book, Book Review

Lizzy & Jane by Katherine Reay

About the Book:Book - Lizzy and Jane
Author: Katherine Reay
Publisher: Thomas Nelson
Source: NetGally and author provided ARC
Publication Date: 2014
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Genre: Fiction; Contemporary, Inspirational Rating: 5 out of 5

Review: Among the inspirational, Christian fiction crowd, I’m not sure there were many books more anticipated than the follow up to 2013’s debut author Katherine Reay’s lovely epistolary novel, Dear Mr. Knightley. While the two share no connection story wise besides being seeped in Austen-esque loveliness, readers couldn’t wait to see what Reay had next for us. Myself included. Lizzy & Jane tells the story of the titular sisters who are at odds with one another ever since their mother died years earlier from cancer – Lizzy was there for her mother. Jane was not. Now, both girls are grown up, living their own lives and Lizzy’s nearly ten years elder sister, Jane is going through the terror of cancer. Burned out from her work as a chef at the elite, New York restaurant – Feast, Lizzy agrees to take a trip west to visit her father… and Jane. Afraid for her own future, tired of fighting with Jane and still healing from a past and loss she never mourned, Lizzy is about to rediscover her passions… and all that really matters.

This market found a treasure when that agent and publisher read Katherine Reay’s manuscript. She is a gifted, marvelous storyteller, who never takes anything in her story for granted – either for her characters or for us, the reader. Lizzy & Jane is a very different kind of story for those of us still on a book high from Dear Mr. Knightley, but that in no way is a criticism for this beauty. I’m not sure if this will sound horribly cliché or not, however I have to say it, because in my pondering over this novel post the final swipe that led to the last page, I realized, while this book is about women fighting for their life and suffering the emotional impact of the ravages of cancer, this isn’t a book about cancer. Katherine has done a beautiful job making this about the characters… the sister’s relationships as opposed to letting the story hide in the tragedies of overcoming something so difficult to write about.

Since I read an early NetGalley ARC galley, I will have to confess that my reading experience for this novel wasn’t as pleasant as I’d have liked it to be because the format wasn’t how it should have been. That being said, nothing was going to deter me from discovering the hidden joys of this one, and thankfully, those distractions didn’t. While I don’t think I can say I related nearly as well to Lizzy & Jane (in terms of the characters being in the same stage of life as I am – or being closer in age), I doubt there are many of us who won’t be able to feel or understand what these sister’s go through. Whether it be because of the disease that brings them back into the same space or because of their foolish differences they let build a wall between them – who of us hasn’t been in one of these situations? Sadly we all have – I know I have, and probably experienced both extremes.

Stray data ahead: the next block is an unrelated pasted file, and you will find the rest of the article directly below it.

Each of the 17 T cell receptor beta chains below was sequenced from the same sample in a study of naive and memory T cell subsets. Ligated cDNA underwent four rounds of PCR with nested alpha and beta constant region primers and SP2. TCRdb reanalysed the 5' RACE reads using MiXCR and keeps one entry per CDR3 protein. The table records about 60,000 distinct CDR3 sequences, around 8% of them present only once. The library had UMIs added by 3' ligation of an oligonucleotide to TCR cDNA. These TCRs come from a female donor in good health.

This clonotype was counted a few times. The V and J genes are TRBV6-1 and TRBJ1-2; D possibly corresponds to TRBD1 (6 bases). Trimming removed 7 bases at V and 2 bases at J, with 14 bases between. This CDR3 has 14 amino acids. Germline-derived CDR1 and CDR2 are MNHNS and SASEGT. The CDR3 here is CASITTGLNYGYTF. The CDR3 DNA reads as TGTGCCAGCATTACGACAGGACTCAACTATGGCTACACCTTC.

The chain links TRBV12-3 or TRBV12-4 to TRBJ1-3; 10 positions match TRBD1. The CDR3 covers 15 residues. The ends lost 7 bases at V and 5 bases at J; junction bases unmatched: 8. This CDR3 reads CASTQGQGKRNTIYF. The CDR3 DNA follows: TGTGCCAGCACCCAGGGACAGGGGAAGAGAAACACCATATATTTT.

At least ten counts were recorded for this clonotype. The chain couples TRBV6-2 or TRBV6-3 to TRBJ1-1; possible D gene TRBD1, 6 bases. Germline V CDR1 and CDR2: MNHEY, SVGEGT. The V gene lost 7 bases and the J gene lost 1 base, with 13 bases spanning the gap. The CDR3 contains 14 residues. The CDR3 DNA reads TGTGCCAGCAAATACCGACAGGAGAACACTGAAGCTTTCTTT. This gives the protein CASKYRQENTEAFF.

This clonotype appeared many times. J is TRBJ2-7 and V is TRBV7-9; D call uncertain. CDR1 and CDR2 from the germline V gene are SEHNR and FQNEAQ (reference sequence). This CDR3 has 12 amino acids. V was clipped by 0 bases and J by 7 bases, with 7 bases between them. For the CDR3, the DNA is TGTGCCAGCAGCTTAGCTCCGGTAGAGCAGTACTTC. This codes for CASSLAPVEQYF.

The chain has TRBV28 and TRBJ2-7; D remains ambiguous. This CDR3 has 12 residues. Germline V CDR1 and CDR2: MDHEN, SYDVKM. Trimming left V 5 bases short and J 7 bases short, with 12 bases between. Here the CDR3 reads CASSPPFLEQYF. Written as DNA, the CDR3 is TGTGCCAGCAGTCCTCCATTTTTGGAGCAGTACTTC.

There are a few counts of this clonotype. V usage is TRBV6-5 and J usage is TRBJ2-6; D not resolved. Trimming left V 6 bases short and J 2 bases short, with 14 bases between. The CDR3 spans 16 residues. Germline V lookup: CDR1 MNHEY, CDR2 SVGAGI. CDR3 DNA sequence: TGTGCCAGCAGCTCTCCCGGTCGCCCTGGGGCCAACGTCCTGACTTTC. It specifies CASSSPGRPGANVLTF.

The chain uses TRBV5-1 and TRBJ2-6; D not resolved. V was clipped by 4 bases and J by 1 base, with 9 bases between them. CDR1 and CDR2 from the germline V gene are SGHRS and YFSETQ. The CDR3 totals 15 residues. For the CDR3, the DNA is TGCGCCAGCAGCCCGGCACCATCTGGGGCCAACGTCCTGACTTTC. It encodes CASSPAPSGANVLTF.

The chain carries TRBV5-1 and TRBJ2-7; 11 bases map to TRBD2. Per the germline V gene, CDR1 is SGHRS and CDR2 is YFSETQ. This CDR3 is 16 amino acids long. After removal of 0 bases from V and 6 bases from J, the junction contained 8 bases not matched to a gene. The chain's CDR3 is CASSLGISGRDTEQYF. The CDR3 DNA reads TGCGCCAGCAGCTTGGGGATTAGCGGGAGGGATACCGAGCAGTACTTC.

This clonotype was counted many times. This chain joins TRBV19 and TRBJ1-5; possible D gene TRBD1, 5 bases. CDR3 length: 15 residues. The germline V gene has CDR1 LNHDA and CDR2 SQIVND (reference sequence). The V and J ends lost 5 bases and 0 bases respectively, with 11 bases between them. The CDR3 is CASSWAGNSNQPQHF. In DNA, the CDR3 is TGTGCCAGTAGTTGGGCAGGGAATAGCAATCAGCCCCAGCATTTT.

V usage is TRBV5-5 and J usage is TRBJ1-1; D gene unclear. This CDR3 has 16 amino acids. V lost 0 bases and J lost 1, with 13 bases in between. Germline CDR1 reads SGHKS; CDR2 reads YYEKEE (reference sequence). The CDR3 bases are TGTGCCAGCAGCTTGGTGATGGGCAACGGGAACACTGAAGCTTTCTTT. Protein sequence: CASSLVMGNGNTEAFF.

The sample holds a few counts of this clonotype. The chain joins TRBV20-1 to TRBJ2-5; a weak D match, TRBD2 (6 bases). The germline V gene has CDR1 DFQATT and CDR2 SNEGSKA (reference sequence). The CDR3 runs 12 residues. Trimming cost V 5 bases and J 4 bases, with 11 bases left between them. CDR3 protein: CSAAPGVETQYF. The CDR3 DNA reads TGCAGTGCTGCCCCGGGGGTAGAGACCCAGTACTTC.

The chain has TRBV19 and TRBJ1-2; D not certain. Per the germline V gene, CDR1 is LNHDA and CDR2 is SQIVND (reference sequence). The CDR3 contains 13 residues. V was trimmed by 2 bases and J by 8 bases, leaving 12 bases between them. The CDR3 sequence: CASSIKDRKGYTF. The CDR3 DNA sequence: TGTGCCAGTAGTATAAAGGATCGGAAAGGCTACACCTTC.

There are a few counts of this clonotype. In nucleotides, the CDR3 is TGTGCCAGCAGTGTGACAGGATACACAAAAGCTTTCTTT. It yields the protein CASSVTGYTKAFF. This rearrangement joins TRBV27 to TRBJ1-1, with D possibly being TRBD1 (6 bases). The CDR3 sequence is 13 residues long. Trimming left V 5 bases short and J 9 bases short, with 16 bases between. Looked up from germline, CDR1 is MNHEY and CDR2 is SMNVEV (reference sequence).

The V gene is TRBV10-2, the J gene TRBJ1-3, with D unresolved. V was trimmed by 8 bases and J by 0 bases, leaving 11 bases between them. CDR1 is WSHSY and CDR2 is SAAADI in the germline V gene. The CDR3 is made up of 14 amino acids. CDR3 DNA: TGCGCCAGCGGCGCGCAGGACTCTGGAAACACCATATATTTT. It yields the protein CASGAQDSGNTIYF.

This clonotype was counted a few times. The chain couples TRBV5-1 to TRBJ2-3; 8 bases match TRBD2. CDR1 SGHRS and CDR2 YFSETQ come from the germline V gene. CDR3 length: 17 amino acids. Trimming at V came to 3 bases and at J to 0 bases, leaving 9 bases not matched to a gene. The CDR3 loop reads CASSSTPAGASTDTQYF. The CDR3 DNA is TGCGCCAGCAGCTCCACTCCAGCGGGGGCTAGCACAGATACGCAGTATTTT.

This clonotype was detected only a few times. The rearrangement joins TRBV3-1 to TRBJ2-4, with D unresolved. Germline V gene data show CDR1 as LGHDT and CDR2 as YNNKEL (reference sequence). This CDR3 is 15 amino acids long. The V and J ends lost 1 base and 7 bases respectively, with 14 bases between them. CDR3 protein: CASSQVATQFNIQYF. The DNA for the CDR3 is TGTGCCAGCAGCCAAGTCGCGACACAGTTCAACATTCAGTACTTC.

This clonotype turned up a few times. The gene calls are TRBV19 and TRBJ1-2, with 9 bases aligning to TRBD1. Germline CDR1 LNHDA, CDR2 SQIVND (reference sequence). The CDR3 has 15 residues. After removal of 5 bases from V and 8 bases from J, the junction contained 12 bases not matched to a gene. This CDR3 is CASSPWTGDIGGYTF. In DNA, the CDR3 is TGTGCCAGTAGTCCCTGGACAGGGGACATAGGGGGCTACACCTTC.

Another thing Austen purists will appreciate, these are not retellings of Austen’s works. Instead of reshaping the classics to fit a contemporary mold, Reay weaves in references in honorable nods to the great literature and uses all of the good in those stories to an advantage in the breathtaking novels she pens. One of the ending references in particular left me all swoon-y and happy inside – particularly since it is such a popular Austen moment that is used to a charming advantage in the final moments of Lizzy & Jane. This is one of those books I was loathe to see end. In fact, while reading it, I swiped my screen and had a reaction of dismay that I had reached the end. In trying to get to the end, I had sped through the book faster than normal and was forced to say good-bye to two lovely women whose relationship is as realistic as any of our sister relationships are and it’s all brought together with much laughter, love and forgiveness.

Synopsis: Lizzy and Jane never saw eye to eye. But when illness brings them together, they discover they may be more like Austen’s famous sisters after all. Lizzy was only a teenager when her mother died of cancer. Shortly after, Lizzy fled from her home, her family, and her cherished nickname. After working tirelessly to hone her gift of creating magic in the kitchen, Elizabeth has climbed the culinary ladder to become the head chef of her own New York restaurant, Feast. But as her magic begins to elude her, Paul, Feast’s financial backer, brings in someone to share her responsibilities and her kitchen. So Elizabeth flees again. In a desperate attempt to reconnect with her gift, Elizabeth returns home. But her plans are derailed when she learns that her estranged sister, Jane, is battling cancer. Elizabeth surprises everyone—including herself—when she decides to stay in Seattle and work to prepare healthy, sustaining meals for Jane as she undergoes chemotherapy. She also meets Nick and his winsome son, Matt, who, like Elizabeth, are trying to heal from the wounds of the past. As she tends to Jane’s needs, Elizabeth’s powers begin to return to her, along with the family she left behind so long ago. Then Paul tries to entice her back to New York, and she is faced with a hard decision: stay and become Lizzy to her sister’s Jane, or return to New York and the life she worked so hard to create? – Goodreads

Coming Next from:  “A safe cracker, a cyber thief, a journey to London and a really big diamond.” – teaser from the author 

Sincere thanks to the publisher and NetGalley as well as Katherine Reay (thank *you*) for providing a complimentary ARC copy of this book for reviewing purposes.

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